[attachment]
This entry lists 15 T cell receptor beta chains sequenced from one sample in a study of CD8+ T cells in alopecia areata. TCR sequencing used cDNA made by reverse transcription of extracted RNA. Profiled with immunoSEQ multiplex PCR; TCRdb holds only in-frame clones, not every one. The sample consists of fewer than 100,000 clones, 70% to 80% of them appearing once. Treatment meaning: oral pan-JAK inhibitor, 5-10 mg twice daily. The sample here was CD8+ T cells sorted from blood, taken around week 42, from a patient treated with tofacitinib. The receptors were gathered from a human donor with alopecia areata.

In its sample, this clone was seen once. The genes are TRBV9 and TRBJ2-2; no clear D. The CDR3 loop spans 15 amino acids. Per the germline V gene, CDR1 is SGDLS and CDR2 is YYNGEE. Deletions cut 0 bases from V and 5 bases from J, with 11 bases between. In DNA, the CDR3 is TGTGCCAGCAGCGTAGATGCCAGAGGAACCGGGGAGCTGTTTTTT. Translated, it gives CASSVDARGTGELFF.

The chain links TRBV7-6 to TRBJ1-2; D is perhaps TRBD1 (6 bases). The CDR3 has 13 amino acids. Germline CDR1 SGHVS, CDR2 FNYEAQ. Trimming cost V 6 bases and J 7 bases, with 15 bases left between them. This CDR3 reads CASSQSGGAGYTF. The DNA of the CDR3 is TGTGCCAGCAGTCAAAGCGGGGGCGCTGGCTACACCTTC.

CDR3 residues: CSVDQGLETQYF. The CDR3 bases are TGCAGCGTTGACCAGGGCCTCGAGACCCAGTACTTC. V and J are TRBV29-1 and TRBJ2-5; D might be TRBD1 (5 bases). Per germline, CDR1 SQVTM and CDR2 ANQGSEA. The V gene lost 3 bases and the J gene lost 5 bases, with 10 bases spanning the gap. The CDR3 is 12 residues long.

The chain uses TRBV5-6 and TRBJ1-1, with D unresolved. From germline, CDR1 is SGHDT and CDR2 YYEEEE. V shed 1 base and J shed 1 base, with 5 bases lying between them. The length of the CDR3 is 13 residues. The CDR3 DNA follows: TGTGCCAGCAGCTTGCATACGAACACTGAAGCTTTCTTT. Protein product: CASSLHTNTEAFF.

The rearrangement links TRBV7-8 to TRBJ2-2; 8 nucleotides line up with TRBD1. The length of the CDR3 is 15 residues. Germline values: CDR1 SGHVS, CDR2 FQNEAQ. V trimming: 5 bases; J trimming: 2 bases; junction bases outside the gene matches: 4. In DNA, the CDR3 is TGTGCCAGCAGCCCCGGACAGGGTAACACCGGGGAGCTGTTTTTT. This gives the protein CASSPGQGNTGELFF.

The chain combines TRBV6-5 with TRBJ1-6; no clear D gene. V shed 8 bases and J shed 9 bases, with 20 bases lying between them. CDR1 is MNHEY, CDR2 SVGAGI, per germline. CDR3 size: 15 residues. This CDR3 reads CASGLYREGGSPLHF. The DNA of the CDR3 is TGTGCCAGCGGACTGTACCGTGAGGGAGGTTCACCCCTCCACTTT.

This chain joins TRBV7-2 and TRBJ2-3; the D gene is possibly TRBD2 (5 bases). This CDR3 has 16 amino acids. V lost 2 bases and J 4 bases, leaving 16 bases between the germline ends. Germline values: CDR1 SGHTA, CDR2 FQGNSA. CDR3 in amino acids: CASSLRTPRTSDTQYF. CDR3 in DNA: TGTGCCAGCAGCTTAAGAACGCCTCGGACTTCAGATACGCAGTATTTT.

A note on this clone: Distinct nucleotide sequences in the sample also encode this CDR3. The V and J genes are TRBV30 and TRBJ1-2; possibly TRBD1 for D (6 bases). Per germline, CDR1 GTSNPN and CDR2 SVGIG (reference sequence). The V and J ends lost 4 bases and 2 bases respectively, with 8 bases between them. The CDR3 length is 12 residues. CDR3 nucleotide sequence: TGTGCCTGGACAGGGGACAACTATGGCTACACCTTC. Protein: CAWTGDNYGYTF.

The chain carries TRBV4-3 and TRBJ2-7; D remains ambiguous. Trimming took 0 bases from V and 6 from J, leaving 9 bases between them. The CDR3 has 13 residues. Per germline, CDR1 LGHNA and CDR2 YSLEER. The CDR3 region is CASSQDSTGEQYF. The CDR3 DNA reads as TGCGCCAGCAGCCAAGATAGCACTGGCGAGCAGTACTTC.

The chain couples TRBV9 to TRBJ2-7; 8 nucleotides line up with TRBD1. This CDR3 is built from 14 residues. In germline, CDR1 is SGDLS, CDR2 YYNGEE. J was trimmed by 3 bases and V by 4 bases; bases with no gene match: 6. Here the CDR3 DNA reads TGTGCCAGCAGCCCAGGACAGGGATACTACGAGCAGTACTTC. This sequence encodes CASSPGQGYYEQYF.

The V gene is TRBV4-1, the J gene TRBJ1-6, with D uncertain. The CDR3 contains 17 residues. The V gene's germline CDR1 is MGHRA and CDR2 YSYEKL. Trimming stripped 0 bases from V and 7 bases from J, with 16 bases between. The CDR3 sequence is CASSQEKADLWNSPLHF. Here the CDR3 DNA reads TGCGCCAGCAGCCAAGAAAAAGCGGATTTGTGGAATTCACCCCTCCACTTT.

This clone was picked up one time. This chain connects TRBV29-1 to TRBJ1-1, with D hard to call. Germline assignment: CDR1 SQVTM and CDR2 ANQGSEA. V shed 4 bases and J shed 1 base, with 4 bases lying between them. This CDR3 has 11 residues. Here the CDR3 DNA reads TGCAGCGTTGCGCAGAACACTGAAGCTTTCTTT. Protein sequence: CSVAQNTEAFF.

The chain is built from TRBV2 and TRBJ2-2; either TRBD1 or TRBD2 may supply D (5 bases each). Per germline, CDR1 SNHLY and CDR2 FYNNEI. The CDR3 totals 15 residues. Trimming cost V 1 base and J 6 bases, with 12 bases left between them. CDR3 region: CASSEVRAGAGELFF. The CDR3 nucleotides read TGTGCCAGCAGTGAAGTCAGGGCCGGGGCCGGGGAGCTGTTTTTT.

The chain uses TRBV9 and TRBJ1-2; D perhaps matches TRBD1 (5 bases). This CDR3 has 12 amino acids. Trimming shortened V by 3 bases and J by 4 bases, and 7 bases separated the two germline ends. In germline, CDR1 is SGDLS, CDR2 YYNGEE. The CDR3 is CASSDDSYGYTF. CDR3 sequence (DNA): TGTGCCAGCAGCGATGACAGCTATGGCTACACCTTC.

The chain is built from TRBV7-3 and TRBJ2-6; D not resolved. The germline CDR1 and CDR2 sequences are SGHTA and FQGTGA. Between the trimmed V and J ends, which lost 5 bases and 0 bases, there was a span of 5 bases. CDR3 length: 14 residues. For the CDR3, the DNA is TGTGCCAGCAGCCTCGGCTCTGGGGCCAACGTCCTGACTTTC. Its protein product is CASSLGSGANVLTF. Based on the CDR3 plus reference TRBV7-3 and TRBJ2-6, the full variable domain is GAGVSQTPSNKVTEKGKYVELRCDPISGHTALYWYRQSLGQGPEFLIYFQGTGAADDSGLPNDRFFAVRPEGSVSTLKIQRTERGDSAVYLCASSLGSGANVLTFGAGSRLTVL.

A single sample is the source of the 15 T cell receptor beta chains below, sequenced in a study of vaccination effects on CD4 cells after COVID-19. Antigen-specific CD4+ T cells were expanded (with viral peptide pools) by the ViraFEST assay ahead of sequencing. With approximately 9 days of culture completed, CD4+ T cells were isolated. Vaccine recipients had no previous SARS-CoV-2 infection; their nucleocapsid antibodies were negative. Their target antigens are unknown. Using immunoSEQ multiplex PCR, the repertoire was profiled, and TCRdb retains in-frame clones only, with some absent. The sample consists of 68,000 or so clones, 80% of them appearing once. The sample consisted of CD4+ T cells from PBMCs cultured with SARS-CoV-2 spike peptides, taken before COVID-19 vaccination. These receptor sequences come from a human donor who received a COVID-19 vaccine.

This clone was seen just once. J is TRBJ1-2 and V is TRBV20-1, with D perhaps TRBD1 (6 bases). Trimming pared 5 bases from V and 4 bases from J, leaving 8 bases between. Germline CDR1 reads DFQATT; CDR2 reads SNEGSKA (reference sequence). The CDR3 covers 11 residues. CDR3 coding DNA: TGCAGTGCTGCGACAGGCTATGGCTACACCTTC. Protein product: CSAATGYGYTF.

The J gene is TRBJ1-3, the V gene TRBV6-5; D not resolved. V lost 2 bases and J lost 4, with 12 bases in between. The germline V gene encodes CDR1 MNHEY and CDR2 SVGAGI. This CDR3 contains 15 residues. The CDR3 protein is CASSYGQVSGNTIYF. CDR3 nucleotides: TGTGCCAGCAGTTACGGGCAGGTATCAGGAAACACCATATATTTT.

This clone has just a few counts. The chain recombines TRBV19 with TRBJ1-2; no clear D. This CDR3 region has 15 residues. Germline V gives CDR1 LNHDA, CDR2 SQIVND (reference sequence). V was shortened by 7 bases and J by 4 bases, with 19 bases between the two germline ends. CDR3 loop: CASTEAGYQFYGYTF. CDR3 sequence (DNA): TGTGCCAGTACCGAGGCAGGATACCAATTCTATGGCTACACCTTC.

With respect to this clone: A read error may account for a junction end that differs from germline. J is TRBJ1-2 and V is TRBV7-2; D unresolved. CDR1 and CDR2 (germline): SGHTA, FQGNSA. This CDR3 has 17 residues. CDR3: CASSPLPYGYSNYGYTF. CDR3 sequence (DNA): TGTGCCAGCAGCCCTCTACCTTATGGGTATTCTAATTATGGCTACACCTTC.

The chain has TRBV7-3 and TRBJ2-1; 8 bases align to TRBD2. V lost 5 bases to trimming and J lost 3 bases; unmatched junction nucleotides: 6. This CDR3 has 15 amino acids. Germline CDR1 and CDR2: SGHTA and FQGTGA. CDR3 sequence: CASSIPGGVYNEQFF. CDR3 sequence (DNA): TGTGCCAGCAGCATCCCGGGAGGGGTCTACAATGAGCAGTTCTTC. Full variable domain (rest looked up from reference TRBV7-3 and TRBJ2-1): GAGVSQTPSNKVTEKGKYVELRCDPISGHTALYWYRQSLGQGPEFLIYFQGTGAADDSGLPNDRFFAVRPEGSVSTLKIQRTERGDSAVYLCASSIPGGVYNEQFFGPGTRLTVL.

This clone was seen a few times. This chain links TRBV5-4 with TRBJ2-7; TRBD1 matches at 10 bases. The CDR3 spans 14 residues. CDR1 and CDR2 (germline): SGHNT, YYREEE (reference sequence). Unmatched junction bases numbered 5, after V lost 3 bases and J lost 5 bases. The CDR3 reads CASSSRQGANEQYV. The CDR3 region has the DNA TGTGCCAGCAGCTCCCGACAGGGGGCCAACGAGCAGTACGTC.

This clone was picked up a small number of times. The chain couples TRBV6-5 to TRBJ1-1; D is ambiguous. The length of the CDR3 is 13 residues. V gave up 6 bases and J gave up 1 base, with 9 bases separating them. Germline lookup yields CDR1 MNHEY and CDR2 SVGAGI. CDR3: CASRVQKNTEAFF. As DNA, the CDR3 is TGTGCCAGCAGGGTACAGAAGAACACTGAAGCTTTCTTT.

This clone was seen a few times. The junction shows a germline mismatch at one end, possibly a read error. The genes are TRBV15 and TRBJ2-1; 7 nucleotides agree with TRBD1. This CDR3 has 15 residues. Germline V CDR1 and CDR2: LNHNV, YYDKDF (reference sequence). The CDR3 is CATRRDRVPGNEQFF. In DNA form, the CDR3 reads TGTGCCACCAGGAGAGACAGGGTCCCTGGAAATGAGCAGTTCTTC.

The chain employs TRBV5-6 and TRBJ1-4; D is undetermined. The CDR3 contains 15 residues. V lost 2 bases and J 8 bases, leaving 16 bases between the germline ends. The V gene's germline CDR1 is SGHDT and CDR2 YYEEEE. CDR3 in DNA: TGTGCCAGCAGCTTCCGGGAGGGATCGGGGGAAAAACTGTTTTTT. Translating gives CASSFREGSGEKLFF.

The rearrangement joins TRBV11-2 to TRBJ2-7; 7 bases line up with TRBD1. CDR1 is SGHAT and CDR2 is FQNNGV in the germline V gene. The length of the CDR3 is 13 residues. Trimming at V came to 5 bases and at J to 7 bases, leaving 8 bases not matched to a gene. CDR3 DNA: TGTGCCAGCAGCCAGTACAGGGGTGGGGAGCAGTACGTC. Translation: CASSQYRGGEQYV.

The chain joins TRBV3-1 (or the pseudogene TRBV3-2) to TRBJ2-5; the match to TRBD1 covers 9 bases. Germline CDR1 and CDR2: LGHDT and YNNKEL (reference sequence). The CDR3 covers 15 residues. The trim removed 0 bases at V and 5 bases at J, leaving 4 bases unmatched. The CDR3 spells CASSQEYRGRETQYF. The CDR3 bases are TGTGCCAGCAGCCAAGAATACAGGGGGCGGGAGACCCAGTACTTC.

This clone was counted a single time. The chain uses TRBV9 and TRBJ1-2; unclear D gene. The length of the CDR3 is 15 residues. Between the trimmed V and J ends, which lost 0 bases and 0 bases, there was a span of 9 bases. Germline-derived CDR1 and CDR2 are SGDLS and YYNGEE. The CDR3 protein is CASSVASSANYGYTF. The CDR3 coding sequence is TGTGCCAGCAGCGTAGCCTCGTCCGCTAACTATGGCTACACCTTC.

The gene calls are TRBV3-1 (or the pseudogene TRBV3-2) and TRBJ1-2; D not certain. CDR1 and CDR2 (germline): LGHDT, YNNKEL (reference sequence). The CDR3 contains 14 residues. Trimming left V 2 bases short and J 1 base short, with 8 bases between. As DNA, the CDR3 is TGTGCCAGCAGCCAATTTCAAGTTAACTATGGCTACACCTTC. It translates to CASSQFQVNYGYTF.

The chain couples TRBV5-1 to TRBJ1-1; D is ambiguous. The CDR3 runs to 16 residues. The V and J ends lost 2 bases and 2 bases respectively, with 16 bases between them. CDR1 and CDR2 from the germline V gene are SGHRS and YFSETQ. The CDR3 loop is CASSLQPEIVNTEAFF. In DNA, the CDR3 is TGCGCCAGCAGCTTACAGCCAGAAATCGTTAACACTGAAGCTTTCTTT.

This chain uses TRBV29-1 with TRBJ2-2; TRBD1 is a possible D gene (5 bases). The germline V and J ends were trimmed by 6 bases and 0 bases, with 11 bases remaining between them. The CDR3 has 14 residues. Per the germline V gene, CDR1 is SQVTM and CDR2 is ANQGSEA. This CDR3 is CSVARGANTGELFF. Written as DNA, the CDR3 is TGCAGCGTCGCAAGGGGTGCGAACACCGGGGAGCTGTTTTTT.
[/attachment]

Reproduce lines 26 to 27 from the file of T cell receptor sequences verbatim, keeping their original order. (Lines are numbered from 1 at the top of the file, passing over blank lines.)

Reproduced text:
The chain employs TRBV5-6 and TRBJ1-4; D is undetermined. The CDR3 contains 15 residues. V lost 2 bases and J 8 bases, leaving 16 bases between the germline ends. The V gene's germline CDR1 is SGHDT and CDR2 YYEEEE. CDR3 in DNA: TGTGCCAGCAGCTTCCGGGAGGGATCGGGGGAAAAACTGTTTTTT. Translating gives CASSFREGSGEKLFF.

The rearrangement joins TRBV11-2 to TRBJ2-7; 7 bases line up with TRBD1. CDR1 is SGHAT and CDR2 is FQNNGV in the germline V gene. The length of the CDR3 is 13 residues. Trimming at V came to 5 bases and at J to 7 bases, leaving 8 bases not matched to a gene. CDR3 DNA: TGTGCCAGCAGCCAGTACAGGGGTGGGGAGCAGTACGTC. Translation: CASSQYRGGEQYV.